I woke up to an odd smell, and at first, I could not figure out what it was. As I packed up, I noticed that there was a thick haze. As I got hiking, the sun came up, and I realized that what I thought was the morning fog, was actually smoke from a forest fire that had blown in overnight. It brought back troubling memories of being evacuated from the backcountry at Philmont Scout Ranch last summer due to a devastating forest fire.
As soon as I got a signal, I looked to see if there were any reports of the fire. I could not find anything. I called the forest service and all nearby ranger stations, but they don’t work on the weekends, so I called my folks and asked if they could look into it. I decided that since there was a highway coming up, I would hitch a ride into town and see if I could learn more about where the fire was located.
I made it to the road and attempted to hitch. I knew it was a low traffic road, and after forty minutes of unsuccessfulness, I hiked 30 minutes up the trail to get a cell signal to see if there was any new information. Unfortunately there was not, so I headed back down to the road again. After a bit, I was able to get a ride with a lady who was headed up to Canada.
She dropped me off in Etna, a small town on the highway. Just as I got there, another hiker who had just been dropped off, realized that he had left his phone in the car he had gotten a ride into town with, and he was not happy. As I walked, one of the locals told me that the smoke was from a fire that was burning in southern Oregon, and the smoke had blown down from there. My Dad called moments later with the same news.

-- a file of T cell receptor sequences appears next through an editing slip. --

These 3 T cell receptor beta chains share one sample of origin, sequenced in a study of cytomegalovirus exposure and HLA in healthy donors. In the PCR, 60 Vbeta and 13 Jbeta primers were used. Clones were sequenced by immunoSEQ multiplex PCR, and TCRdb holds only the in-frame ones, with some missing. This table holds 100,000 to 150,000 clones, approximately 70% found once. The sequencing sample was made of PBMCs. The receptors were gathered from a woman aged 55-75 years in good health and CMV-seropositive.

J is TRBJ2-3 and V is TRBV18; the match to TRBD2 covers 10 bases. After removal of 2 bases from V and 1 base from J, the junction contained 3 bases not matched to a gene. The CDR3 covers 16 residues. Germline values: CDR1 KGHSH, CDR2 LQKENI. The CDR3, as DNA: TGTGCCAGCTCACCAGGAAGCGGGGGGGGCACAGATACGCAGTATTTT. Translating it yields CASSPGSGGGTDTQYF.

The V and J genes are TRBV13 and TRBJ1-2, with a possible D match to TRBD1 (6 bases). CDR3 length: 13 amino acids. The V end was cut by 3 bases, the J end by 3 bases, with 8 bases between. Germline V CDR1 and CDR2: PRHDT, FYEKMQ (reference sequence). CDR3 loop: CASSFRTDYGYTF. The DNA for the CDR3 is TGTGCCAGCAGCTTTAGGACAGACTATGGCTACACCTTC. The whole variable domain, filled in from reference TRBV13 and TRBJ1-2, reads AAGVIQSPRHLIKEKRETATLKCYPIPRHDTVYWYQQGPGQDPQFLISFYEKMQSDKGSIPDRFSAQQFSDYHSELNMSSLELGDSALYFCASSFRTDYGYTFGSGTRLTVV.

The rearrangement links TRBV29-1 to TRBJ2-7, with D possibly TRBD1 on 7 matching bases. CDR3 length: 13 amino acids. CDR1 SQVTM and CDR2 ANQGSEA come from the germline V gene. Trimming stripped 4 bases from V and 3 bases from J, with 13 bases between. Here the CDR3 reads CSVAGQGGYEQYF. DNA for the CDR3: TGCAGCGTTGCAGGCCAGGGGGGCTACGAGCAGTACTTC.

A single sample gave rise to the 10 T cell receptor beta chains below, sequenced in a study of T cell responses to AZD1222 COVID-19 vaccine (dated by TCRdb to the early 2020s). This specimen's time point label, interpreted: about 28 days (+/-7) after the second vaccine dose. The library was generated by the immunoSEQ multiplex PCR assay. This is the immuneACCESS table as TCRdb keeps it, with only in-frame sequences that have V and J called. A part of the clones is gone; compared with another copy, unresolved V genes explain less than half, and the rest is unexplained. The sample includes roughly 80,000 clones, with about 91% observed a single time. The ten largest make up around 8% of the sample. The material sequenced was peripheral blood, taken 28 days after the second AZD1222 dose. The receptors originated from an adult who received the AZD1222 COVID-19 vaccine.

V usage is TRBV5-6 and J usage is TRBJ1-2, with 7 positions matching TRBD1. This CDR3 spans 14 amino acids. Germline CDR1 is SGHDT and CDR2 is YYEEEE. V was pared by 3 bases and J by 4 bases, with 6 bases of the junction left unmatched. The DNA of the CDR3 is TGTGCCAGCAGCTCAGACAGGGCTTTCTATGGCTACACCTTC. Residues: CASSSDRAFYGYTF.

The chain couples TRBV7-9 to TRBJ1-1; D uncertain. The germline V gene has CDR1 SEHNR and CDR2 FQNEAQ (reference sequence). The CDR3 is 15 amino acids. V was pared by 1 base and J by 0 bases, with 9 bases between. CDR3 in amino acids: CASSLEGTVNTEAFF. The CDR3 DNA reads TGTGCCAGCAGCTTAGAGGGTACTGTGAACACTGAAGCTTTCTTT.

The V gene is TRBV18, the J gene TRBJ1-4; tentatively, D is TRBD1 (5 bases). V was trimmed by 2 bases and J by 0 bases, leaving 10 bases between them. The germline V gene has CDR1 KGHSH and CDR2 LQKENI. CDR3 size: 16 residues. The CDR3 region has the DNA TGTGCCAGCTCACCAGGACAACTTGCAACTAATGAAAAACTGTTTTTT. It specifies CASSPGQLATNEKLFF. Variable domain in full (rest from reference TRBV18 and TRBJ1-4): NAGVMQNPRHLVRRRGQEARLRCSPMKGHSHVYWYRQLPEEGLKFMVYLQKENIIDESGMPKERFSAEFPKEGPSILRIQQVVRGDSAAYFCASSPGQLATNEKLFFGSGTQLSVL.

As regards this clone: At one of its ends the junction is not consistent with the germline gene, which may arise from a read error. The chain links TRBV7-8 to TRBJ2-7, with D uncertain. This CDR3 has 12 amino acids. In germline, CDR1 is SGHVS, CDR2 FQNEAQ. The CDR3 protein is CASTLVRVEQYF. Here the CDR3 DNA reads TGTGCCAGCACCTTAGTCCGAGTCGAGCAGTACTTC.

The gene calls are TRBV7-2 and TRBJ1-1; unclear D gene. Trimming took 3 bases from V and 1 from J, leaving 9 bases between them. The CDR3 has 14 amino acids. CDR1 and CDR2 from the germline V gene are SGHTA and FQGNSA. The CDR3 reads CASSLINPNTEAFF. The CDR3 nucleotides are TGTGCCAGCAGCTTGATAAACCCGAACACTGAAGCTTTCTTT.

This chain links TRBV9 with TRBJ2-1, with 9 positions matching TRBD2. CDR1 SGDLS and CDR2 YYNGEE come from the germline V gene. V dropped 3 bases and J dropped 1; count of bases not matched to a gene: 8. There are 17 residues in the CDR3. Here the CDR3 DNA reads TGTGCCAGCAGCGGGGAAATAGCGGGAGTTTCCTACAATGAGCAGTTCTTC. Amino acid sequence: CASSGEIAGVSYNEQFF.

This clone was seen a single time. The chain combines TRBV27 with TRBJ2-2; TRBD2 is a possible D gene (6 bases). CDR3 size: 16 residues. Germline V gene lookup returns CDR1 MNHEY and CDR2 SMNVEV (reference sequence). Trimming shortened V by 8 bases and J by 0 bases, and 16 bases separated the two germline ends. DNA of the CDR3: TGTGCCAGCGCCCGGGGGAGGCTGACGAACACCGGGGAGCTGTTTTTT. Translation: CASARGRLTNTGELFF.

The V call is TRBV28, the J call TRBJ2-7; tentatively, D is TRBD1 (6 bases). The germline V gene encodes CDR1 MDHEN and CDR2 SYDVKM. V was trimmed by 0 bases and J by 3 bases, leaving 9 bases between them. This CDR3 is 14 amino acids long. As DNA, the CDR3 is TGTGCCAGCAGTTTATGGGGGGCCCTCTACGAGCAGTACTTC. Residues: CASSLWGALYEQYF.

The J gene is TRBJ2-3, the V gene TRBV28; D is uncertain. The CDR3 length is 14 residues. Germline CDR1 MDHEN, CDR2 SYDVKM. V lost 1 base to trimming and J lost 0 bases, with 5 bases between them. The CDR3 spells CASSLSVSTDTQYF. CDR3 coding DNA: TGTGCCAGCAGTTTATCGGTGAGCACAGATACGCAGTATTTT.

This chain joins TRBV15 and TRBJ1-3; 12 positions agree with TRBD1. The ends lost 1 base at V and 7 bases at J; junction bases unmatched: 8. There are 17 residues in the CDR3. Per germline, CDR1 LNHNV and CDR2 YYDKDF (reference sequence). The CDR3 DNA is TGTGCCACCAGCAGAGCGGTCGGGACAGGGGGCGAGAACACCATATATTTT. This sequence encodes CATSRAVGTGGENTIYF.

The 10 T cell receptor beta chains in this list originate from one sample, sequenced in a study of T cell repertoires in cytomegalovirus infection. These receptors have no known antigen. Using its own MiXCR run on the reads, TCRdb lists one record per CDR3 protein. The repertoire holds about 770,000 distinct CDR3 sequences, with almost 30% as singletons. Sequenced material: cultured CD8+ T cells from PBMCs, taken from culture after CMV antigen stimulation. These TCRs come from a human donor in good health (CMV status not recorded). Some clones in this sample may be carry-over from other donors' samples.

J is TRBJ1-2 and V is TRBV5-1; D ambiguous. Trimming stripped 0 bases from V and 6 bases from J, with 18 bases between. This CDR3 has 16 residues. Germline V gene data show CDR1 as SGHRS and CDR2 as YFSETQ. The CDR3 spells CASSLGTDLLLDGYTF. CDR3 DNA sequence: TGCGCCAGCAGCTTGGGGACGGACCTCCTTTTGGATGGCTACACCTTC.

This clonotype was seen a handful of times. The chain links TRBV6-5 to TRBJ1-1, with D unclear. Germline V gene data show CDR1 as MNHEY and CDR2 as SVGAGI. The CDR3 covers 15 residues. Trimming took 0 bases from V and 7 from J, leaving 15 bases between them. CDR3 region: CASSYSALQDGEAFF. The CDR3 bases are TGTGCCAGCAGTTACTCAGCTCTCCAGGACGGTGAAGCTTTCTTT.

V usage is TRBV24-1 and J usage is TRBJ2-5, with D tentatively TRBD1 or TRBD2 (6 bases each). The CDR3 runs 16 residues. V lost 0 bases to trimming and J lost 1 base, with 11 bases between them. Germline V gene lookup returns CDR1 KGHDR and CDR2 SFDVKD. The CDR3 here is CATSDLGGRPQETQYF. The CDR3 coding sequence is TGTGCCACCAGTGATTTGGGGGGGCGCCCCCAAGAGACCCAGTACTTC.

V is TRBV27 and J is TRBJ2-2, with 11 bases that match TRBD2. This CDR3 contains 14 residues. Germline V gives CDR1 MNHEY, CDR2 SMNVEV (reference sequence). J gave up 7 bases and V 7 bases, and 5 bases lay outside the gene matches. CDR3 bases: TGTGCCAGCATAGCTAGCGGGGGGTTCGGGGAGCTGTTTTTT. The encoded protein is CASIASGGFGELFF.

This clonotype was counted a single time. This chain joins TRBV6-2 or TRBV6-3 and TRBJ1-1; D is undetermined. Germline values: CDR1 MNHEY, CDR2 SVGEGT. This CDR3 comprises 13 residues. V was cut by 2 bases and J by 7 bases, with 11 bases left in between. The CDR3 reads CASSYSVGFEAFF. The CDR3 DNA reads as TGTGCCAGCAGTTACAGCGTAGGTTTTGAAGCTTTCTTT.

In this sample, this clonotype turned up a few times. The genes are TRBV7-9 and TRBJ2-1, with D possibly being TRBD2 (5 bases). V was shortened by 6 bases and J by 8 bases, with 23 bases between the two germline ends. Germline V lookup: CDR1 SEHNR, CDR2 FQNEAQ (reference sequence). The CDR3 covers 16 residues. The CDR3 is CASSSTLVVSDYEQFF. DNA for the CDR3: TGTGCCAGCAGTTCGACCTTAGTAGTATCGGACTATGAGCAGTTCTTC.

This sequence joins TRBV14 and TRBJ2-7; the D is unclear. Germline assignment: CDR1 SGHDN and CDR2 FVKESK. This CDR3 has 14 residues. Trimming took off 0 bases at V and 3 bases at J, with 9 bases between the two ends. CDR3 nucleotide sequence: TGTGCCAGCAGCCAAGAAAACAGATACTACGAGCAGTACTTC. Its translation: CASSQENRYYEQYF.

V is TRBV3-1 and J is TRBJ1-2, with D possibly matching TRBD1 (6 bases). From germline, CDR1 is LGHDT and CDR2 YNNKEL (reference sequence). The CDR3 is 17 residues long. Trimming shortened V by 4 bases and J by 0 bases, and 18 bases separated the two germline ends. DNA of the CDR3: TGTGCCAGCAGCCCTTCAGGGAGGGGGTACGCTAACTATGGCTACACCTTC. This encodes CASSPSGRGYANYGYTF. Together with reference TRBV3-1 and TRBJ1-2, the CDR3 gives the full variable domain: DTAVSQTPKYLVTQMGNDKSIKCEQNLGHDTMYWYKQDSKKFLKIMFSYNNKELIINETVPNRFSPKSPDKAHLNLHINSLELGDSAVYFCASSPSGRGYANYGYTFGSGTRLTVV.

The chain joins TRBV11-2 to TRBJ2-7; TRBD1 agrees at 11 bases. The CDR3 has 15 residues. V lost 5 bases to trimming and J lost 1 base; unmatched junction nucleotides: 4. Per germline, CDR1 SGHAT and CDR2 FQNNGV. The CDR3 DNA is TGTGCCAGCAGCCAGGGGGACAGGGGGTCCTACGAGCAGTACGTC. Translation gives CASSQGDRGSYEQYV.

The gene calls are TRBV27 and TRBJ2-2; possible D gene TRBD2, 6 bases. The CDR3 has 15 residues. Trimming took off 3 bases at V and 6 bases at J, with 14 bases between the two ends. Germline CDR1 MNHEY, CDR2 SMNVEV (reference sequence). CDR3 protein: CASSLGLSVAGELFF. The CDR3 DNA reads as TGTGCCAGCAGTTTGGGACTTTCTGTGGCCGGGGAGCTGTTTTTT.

I walked to the city park, where you could stay and shower for ten bucks. The town was very hiker friendly with most establishments having free wifi and the public pool open until 5 pm.
I met a couple of northbound section hikers who were cutting their time on the trail short, not wanting to spend their time hiking thru the smoke. After a shower, I went to the laundromat and then to the Dollar General to resupply. After resupplying, I walked to a hamburger joint and had a burger, then hiked back to the campground.
There were quite a few more people at the campground when I got back. Two guys were at the swings with one pushing the other much higher than I am sure the swings were designed. I sat and talked to the guy who had earlier lost his phone. He got super lucky and ran into the same local that gave him a ride, and was able to get his phone back. We talked about our time in the Sierras. He had a much rougher time of it, being swept away twice in swift river crossings, once losing a trekking pole.
Tomorrow morning, I have to decide whether I get back on the trail from town and hike through the smoke for the next eight days or so, or skip the smokiest sections and get to where the air is clearer. I am not sure which I will choose. Tonight, I am leaning towards just getting back on the trail.